Paranthropus is thought to be bipedal based on its anatomical structure in its hips, legs, and feet that resemble both its ancestor, Australopithecus afarensis, and modern humans.
Most believe that early Homo was the tool maker, but hand fossils from Swartkrans, South Africa, indicate that the hand of Paranthropus robustus was also adapted for precision grasping and tool use.
Most Paranthropus species seem almost certainly not to have used language nor to have controlled fire, although they are directly associated with the latter at Swartkrans.
The pelvis is similar to A. afarensis but the hip joint, including the femoral head and acetabulum are smaller in Paranthropus. The similar hip structure between A. afarensis and Paranthropus implies that they had a similar walking gait, and that Paranthropus moved like the ”gracile australopiths”.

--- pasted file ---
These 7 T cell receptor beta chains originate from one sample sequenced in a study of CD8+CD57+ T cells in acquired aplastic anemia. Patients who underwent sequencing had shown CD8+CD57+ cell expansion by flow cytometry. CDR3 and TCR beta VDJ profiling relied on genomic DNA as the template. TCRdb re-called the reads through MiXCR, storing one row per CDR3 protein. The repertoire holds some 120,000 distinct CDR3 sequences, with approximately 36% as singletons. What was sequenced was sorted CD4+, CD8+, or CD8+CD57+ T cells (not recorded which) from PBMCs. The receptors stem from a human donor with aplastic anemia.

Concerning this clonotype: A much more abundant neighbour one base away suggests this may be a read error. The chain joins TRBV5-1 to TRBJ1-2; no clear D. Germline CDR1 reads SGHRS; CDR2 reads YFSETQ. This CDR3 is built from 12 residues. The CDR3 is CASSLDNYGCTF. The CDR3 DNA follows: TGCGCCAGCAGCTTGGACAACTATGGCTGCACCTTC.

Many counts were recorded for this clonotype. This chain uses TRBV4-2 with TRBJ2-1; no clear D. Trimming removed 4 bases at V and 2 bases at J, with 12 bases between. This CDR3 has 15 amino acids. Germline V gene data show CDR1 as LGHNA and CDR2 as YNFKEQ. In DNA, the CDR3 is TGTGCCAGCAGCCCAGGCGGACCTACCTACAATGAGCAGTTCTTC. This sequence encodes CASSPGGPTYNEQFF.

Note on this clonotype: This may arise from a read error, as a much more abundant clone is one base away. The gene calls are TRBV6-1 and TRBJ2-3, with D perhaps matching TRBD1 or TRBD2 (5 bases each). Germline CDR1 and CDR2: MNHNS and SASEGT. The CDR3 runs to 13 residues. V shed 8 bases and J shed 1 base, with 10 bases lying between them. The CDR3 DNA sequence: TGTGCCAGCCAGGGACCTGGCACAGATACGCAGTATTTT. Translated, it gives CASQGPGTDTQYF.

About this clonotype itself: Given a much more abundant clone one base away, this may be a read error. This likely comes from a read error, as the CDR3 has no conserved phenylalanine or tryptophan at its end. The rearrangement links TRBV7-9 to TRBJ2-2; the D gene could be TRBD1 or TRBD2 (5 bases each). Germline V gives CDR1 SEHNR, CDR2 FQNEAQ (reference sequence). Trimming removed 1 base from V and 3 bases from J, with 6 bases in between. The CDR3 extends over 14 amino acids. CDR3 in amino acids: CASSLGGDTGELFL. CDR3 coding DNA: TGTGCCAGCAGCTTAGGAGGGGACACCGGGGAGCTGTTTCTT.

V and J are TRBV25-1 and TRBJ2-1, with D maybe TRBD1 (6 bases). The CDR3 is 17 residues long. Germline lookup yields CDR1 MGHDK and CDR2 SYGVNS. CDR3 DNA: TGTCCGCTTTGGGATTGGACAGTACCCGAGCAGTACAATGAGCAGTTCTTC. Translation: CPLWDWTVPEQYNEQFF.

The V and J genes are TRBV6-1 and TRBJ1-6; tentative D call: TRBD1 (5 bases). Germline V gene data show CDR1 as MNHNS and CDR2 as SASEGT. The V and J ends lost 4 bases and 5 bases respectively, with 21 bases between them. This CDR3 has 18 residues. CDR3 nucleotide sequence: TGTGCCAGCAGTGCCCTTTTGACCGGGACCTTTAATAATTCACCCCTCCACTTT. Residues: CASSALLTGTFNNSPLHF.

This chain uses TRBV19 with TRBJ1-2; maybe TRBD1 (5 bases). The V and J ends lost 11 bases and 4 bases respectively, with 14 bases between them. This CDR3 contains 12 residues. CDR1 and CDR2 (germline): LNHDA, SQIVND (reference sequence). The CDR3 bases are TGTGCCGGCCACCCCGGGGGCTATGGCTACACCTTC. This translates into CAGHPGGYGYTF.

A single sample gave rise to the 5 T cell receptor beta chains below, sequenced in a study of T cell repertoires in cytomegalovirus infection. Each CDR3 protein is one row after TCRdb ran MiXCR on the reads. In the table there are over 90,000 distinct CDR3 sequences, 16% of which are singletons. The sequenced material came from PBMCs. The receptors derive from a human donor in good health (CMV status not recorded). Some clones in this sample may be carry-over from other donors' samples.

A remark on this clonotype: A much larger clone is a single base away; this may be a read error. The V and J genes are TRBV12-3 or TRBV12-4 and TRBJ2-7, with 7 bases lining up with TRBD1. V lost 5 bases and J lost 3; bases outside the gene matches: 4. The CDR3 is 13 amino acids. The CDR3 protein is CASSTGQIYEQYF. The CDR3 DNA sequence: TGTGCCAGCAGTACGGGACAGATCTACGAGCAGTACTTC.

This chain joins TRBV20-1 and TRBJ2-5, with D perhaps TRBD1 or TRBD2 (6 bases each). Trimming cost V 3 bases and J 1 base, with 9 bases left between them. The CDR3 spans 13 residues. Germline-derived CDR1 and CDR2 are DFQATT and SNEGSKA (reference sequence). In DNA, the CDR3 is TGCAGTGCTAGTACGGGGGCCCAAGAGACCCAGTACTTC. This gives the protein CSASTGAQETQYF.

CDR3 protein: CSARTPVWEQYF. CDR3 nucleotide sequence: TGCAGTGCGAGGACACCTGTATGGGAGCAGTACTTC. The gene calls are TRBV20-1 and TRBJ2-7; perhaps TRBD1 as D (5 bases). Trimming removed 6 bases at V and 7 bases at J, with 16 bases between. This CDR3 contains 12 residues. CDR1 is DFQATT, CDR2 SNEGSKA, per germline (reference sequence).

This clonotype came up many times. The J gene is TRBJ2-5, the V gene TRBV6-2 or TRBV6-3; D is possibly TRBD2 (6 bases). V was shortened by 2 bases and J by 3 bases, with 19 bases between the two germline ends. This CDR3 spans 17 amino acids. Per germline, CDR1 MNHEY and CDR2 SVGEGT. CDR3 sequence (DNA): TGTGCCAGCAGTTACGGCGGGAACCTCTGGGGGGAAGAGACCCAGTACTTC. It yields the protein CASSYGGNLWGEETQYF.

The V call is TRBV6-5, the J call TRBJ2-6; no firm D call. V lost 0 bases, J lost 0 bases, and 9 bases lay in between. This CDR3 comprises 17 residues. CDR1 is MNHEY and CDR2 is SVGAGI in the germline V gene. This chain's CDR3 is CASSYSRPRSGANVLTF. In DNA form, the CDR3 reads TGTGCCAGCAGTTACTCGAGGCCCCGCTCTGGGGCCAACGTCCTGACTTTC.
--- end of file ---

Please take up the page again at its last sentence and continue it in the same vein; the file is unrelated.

They show anatomical similarity to modern humans in the big toe of their foot and their well developed plantar aponeurosis. The hallux metatarsal shows increased base for more internal support, and more distal articular surface which causes more connection and support to the other bones in the foot.
The extra support in the big toe and extensive plantar aponeurosis shows that Paranthropus had hyperextension of their toes for a ”toe-off” gait cycle, characteristic of modern bipedalism in humans.